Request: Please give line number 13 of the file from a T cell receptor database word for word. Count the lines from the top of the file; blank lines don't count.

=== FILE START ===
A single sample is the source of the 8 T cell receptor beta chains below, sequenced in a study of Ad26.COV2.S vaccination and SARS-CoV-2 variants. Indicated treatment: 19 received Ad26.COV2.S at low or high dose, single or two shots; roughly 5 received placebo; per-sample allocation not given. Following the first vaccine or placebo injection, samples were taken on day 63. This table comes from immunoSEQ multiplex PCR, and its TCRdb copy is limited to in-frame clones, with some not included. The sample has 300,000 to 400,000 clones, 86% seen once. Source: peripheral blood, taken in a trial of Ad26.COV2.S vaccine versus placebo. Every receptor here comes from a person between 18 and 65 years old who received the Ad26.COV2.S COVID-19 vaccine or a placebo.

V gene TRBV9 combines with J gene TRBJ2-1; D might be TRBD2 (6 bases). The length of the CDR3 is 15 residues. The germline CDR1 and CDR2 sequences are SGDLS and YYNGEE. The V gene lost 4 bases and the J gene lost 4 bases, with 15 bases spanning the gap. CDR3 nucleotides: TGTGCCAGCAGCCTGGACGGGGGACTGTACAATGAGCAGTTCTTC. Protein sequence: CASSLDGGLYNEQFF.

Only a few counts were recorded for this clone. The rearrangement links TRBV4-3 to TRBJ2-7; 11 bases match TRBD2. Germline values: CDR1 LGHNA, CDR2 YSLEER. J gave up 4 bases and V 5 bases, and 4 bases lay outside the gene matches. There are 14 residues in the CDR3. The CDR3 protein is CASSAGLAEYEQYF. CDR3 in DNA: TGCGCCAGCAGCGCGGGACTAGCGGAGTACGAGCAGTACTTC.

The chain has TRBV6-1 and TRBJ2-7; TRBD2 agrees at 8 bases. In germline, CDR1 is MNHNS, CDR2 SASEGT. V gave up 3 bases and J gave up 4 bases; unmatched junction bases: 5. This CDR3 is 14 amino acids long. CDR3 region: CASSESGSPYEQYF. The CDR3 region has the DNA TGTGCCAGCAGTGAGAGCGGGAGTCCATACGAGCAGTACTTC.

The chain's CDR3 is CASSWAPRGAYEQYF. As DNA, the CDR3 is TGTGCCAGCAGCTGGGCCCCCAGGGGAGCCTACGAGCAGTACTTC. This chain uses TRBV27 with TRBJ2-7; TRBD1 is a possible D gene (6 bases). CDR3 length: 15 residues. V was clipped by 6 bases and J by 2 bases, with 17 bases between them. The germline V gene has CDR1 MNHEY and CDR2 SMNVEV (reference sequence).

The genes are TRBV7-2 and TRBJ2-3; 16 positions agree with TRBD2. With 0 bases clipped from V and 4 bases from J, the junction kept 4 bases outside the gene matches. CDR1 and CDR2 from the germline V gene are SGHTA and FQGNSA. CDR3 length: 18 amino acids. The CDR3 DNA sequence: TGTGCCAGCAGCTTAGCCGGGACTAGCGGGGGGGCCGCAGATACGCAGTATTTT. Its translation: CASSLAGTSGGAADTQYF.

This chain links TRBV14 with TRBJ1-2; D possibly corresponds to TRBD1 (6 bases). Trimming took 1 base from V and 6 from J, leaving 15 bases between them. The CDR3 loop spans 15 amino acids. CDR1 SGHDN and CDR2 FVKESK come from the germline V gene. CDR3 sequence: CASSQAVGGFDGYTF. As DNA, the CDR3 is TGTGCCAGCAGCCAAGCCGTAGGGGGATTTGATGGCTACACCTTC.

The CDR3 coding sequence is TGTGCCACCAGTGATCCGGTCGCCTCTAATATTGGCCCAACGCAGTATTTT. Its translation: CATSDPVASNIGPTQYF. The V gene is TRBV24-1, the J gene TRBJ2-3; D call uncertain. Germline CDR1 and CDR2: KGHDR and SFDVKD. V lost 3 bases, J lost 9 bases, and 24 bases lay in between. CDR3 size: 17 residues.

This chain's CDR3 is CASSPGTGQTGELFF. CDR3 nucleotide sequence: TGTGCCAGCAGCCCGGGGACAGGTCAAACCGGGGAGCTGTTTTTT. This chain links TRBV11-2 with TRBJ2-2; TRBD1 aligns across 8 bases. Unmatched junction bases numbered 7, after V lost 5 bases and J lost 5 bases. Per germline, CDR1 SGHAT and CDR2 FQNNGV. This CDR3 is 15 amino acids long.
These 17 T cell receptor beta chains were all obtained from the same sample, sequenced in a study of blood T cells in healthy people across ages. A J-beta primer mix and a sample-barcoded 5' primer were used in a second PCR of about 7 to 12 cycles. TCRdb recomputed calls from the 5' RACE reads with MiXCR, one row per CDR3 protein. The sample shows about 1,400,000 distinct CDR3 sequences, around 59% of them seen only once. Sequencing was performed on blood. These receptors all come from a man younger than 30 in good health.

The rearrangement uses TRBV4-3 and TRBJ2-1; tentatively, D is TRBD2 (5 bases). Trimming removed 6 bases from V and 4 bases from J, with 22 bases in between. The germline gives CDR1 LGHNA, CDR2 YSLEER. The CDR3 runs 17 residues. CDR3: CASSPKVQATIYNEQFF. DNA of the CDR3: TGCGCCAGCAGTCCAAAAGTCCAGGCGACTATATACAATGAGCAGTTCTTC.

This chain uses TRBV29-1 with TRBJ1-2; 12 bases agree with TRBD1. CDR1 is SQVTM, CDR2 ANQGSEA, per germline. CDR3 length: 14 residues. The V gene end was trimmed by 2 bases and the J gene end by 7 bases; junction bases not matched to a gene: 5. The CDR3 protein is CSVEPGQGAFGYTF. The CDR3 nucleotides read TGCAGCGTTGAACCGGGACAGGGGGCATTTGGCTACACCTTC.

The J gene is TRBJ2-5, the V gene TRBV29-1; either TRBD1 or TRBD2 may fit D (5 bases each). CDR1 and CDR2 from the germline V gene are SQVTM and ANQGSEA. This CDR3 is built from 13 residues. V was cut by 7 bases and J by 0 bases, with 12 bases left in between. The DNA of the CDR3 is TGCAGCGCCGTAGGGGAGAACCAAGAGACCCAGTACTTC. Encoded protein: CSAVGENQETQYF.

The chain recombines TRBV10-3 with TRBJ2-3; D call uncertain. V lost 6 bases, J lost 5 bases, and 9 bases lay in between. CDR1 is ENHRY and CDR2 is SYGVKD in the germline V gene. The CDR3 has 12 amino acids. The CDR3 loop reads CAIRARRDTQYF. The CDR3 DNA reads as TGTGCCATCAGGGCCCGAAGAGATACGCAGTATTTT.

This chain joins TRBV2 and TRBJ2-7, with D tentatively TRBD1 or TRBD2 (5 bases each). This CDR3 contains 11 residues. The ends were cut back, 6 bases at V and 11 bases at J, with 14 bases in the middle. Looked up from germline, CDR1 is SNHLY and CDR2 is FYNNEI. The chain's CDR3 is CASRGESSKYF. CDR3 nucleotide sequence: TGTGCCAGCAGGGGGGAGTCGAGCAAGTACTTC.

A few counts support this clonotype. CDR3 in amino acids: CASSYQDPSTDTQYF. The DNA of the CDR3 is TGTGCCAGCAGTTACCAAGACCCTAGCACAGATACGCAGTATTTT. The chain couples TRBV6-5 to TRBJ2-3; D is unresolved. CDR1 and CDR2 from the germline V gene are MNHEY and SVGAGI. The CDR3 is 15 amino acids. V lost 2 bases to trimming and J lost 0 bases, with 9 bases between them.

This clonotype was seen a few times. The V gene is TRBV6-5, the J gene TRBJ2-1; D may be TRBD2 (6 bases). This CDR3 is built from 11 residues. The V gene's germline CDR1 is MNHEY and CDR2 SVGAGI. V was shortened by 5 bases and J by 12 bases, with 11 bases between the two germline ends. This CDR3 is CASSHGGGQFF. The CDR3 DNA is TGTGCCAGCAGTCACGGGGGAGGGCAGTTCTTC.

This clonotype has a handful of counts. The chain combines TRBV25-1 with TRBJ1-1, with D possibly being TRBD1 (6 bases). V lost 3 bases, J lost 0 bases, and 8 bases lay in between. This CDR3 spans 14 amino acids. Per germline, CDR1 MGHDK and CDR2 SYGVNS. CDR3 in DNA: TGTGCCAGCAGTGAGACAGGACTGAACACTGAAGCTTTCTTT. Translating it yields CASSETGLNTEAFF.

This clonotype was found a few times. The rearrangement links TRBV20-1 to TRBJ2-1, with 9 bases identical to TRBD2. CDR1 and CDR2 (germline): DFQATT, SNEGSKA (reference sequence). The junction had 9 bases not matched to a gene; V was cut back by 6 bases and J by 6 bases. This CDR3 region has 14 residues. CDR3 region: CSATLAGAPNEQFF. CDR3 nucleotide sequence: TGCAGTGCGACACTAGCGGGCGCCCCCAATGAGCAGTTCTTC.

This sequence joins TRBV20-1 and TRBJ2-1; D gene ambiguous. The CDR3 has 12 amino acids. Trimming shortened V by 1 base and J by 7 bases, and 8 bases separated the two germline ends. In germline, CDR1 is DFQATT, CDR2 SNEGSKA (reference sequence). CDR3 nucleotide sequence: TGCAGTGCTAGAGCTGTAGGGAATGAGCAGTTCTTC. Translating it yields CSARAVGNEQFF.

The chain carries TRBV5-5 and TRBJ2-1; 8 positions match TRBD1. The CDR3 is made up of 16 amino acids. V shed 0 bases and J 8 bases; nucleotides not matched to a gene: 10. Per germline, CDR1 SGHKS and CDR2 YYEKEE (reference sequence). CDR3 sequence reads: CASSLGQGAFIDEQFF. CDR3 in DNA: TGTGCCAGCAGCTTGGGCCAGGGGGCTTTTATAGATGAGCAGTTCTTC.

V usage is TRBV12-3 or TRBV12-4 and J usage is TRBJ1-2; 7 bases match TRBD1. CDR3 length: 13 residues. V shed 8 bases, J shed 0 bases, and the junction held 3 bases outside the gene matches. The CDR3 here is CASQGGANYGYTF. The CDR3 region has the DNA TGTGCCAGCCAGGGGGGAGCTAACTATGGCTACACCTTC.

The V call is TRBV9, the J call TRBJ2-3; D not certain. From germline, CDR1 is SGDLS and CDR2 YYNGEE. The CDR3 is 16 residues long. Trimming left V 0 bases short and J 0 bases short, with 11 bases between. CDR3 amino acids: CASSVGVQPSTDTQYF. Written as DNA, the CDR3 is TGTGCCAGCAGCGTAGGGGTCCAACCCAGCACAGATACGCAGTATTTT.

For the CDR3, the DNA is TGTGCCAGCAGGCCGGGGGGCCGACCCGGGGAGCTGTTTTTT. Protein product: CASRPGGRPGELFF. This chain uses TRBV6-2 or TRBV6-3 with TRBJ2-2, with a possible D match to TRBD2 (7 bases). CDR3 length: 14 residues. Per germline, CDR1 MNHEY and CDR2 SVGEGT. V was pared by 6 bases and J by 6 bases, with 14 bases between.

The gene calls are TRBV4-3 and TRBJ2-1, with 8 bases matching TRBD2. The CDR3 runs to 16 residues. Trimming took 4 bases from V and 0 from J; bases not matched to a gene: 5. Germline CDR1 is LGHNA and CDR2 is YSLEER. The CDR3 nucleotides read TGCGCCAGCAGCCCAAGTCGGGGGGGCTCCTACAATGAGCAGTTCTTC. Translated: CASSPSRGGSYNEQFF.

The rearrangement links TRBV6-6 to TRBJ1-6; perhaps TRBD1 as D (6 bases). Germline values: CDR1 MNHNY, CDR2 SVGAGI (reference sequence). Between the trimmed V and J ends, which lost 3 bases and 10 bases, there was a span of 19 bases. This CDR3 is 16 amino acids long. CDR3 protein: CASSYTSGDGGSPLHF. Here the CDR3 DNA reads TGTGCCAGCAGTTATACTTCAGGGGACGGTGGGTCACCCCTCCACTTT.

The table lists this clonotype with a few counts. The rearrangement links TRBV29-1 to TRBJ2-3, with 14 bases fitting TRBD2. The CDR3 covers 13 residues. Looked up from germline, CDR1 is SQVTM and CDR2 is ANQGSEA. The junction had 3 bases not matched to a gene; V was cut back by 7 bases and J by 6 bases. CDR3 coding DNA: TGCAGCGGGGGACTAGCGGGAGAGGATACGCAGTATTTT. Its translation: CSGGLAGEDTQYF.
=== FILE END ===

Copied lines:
The J gene is TRBJ2-5, the V gene TRBV29-1; either TRBD1 or TRBD2 may fit D (5 bases each). CDR1 and CDR2 from the germline V gene are SQVTM and ANQGSEA. This CDR3 is built from 13 residues. V was cut by 7 bases and J by 0 bases, with 12 bases left in between. The DNA of the CDR3 is TGCAGCGCCGTAGGGGAGAACCAAGAGACCCAGTACTTC. Encoded protein: CSAVGENQETQYF.